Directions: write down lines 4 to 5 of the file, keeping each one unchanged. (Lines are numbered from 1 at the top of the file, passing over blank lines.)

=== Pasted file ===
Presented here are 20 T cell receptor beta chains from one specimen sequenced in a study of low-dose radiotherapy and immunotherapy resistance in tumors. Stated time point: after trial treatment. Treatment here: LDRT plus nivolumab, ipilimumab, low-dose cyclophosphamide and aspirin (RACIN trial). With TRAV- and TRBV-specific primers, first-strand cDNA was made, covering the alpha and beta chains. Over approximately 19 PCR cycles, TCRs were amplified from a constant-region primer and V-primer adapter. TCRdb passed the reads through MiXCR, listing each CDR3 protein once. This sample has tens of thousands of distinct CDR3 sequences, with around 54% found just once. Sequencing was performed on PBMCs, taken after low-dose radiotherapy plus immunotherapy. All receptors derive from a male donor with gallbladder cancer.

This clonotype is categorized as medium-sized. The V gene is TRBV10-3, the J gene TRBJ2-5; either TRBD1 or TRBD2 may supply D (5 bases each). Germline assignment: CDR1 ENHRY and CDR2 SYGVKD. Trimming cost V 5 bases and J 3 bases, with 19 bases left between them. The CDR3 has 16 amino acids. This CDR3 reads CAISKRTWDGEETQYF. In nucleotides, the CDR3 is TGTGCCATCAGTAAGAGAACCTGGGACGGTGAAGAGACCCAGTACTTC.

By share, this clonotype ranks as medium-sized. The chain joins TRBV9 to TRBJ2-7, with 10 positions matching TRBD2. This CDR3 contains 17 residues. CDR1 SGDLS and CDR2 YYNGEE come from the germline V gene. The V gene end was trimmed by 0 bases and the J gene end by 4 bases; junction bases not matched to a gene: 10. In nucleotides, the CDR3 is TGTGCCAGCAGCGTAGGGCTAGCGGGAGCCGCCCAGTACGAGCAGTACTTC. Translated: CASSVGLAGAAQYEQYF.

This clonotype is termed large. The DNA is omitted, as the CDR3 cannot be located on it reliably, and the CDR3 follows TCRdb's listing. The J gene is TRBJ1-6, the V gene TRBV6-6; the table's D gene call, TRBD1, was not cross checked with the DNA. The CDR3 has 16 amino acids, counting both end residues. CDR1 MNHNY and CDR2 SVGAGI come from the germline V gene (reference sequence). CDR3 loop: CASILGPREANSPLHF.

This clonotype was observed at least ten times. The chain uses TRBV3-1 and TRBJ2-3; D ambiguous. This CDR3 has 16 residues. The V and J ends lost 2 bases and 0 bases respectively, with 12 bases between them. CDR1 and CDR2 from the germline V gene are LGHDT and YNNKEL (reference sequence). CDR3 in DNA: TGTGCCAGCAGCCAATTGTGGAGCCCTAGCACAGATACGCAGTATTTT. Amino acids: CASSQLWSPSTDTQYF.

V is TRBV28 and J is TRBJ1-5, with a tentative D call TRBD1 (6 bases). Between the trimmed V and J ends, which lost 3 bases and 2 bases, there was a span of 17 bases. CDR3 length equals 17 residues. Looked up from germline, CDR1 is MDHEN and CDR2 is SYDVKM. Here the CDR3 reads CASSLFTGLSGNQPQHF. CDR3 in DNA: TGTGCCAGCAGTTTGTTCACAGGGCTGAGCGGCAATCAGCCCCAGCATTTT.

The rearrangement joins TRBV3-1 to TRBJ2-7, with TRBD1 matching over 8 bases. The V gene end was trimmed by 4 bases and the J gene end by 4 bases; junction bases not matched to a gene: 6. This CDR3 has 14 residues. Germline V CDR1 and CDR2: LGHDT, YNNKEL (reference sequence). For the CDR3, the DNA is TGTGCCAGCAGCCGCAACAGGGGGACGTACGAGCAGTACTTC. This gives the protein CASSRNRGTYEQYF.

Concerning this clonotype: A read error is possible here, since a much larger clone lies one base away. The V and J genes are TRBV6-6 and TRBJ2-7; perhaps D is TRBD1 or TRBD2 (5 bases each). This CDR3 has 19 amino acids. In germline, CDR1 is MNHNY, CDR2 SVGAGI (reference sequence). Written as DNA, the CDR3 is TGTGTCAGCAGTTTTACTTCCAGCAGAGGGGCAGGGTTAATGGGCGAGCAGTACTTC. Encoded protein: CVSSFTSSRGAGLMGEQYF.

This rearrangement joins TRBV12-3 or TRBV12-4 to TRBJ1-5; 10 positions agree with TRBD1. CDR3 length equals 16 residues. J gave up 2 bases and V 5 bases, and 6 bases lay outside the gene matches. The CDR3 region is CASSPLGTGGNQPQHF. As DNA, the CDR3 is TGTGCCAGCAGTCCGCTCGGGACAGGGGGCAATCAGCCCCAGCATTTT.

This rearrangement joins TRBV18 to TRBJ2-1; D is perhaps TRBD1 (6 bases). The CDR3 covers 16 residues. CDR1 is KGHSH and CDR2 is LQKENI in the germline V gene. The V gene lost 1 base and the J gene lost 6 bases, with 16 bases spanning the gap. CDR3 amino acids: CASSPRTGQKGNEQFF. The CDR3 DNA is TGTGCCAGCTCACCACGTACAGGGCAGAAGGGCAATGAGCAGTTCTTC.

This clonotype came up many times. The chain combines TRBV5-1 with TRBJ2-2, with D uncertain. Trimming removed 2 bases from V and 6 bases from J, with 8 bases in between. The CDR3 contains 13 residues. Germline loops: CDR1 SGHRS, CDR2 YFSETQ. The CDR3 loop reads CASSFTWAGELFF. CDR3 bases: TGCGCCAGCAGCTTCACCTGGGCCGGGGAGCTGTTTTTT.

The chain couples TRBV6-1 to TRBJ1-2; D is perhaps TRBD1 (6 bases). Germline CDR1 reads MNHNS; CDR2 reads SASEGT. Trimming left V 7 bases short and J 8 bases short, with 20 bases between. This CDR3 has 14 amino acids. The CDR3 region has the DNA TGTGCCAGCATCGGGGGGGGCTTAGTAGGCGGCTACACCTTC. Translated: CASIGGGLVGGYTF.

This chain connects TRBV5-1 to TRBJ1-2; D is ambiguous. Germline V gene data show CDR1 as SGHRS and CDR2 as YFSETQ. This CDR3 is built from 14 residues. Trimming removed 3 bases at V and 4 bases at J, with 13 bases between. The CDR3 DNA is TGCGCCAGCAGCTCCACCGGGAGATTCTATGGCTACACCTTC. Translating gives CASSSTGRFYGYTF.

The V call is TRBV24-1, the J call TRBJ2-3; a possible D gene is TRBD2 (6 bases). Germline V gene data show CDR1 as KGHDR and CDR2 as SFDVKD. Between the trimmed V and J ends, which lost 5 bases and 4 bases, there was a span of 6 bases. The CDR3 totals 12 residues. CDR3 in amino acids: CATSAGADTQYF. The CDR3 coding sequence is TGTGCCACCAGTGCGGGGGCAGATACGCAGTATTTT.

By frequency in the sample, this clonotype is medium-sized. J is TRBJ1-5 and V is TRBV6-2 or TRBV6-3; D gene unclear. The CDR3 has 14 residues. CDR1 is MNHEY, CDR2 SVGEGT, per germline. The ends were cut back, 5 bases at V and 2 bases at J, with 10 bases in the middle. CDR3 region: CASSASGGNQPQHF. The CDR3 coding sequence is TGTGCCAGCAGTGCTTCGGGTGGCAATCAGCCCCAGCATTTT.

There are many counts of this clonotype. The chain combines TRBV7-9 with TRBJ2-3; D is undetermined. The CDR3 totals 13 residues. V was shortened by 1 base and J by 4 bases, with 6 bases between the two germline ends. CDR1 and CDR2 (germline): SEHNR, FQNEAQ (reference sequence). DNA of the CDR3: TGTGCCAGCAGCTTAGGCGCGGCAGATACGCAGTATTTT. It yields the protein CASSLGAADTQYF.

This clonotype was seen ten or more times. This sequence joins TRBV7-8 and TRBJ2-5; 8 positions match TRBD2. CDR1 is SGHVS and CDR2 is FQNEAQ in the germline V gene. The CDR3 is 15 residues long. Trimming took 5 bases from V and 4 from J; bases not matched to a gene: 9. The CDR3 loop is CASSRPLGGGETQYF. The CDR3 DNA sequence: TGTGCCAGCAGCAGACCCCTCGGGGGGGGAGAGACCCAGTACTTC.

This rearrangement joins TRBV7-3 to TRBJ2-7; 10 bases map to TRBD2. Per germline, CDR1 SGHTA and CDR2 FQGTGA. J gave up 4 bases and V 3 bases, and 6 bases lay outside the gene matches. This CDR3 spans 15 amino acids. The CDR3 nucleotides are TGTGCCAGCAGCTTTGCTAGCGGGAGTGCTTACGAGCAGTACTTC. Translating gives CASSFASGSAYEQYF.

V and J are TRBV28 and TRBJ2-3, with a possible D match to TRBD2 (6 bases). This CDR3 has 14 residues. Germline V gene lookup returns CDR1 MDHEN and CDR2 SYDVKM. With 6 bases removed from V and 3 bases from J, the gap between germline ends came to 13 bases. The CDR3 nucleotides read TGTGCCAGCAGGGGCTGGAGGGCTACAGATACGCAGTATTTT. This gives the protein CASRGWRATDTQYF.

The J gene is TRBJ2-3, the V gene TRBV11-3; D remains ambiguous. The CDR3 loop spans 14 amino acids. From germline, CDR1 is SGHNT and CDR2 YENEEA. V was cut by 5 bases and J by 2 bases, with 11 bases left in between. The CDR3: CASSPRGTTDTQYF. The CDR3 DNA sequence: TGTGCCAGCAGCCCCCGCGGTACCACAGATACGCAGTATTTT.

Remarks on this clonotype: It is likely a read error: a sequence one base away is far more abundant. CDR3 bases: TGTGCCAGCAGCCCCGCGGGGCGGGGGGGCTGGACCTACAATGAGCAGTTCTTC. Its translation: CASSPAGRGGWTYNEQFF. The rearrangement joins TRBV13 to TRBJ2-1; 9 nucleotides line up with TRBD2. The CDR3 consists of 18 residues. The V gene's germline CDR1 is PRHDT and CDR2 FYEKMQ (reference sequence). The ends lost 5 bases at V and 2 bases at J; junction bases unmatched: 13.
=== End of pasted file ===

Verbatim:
This clonotype is termed large. The DNA is omitted, as the CDR3 cannot be located on it reliably, and the CDR3 follows TCRdb's listing. The J gene is TRBJ1-6, the V gene TRBV6-6; the table's D gene call, TRBD1, was not cross checked with the DNA. The CDR3 has 16 amino acids, counting both end residues. CDR1 MNHNY and CDR2 SVGAGI come from the germline V gene (reference sequence). CDR3 loop: CASILGPREANSPLHF.

This clonotype was observed at least ten times. The chain uses TRBV3-1 and TRBJ2-3; D ambiguous. This CDR3 has 16 residues. The V and J ends lost 2 bases and 0 bases respectively, with 12 bases between them. CDR1 and CDR2 from the germline V gene are LGHDT and YNNKEL (reference sequence). CDR3 in DNA: TGTGCCAGCAGCCAATTGTGGAGCCCTAGCACAGATACGCAGTATTTT. Amino acids: CASSQLWSPSTDTQYF.